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Thread: Reduced clause

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    pauleddy is offline Newbie
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    Question Reduced clause

    I am a UK native teacher.

    I recently used this reduced adverbial clause sentence in a text:

    Madrid seems hot and noisy after living in Venice.

    The text was not to show red. clauses. I wanted to show stative verbs (seem, appear etc) to elementary Ss.
    I know that there are other inelegant reductions like AFTER HAVING LIVED, but i wanted to avoid. There may be a tense clash too, but not, I believe, for natives (who wd understand implicitly).

    Native colleagues and native non-teachers (my brother and kids) seem fine with this sentence. Some non-native teachers don't like it on grammar purist grounds, however.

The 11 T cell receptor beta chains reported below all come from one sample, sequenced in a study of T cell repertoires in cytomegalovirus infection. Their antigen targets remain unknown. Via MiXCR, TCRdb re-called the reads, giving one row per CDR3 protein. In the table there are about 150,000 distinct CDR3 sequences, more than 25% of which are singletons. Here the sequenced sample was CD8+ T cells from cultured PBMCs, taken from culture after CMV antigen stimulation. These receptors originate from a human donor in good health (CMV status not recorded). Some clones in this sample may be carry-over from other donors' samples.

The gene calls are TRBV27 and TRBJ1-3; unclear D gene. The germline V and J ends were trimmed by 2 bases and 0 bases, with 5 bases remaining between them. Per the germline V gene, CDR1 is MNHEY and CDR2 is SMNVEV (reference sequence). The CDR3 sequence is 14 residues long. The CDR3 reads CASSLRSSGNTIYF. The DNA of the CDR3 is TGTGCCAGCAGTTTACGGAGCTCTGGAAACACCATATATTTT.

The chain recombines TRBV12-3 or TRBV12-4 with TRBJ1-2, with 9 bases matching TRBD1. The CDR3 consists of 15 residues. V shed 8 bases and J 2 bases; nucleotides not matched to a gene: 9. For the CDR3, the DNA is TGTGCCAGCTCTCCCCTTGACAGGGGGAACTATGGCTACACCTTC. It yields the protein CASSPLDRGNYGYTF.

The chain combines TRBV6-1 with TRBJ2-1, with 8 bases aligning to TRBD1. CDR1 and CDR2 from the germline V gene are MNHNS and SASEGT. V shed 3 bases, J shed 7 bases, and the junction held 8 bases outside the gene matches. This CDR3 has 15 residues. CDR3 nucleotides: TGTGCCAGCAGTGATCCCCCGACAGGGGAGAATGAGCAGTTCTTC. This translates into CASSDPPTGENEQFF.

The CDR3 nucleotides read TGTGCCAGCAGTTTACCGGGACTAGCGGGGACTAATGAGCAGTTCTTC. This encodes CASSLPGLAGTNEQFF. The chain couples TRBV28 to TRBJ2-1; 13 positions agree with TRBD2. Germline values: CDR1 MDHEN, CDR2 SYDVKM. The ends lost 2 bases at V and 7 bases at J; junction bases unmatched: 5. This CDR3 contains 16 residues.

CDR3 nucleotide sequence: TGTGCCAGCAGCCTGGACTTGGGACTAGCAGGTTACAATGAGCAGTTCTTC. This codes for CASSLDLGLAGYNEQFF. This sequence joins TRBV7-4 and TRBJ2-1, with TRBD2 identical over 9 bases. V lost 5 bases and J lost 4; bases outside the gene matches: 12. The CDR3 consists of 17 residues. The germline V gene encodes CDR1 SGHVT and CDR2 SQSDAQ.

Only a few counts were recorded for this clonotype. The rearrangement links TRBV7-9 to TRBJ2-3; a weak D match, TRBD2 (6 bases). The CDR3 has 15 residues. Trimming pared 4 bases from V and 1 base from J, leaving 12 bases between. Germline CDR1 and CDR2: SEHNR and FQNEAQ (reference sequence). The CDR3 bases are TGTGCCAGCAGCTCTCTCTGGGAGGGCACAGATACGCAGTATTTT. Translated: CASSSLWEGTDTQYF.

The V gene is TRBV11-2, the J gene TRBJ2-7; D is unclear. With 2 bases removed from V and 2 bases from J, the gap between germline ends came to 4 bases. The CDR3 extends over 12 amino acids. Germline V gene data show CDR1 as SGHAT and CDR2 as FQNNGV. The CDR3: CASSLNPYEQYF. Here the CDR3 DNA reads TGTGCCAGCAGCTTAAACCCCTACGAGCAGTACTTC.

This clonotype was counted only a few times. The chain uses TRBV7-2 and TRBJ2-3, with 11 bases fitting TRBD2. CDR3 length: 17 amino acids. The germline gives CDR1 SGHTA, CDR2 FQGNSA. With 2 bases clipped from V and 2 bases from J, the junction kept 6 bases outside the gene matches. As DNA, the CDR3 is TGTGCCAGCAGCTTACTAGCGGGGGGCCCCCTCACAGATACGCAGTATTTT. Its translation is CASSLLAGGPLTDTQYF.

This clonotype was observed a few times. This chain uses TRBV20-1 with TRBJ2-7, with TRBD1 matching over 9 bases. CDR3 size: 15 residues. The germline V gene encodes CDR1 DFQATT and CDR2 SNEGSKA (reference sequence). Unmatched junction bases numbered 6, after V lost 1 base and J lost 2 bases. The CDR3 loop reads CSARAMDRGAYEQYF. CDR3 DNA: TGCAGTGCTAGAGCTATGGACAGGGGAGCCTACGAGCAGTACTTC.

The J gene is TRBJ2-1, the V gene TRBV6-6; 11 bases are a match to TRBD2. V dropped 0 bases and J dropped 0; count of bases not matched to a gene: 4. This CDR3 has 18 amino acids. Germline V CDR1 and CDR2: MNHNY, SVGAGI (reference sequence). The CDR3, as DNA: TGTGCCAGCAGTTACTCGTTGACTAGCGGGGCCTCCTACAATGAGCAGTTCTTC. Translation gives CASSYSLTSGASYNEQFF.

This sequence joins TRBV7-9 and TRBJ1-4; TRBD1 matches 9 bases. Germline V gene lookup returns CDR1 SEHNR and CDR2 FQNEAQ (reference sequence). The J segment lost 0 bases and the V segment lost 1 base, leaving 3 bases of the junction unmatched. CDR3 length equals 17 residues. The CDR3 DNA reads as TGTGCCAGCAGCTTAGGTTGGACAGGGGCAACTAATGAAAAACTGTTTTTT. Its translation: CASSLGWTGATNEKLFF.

Who is correct? Why?

    Eddy
    Last edited by pauleddy; 31-May-2009 at 03:20.

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    Soup's Avatar
    Soup is offline VIP Member
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    Re: Reduced clause

    Hello Eddy

    On my first read, I got what your colleagues got, a classic example of a dangling modifier:

    • Madrid seems hot and noisy after living in Venice.
    • Madrid after living in Venice seems hot and noisy.

    Cf. Max seems happy after living in Venice.
    Max after living in Venice seems happy.
    On my second read, I got the meaning your native speaking colleagues and friends got:
    • Madrid seems hot and noisy after (my) living in Madrid.

    The assumption being, or rather native intuition tells us Madrid, a place, cannot live in Venice, and so the utterance in question is not ambiguous, not a dangling modifying, and perfectly understandable.

    Who's right? Both groups, of course.

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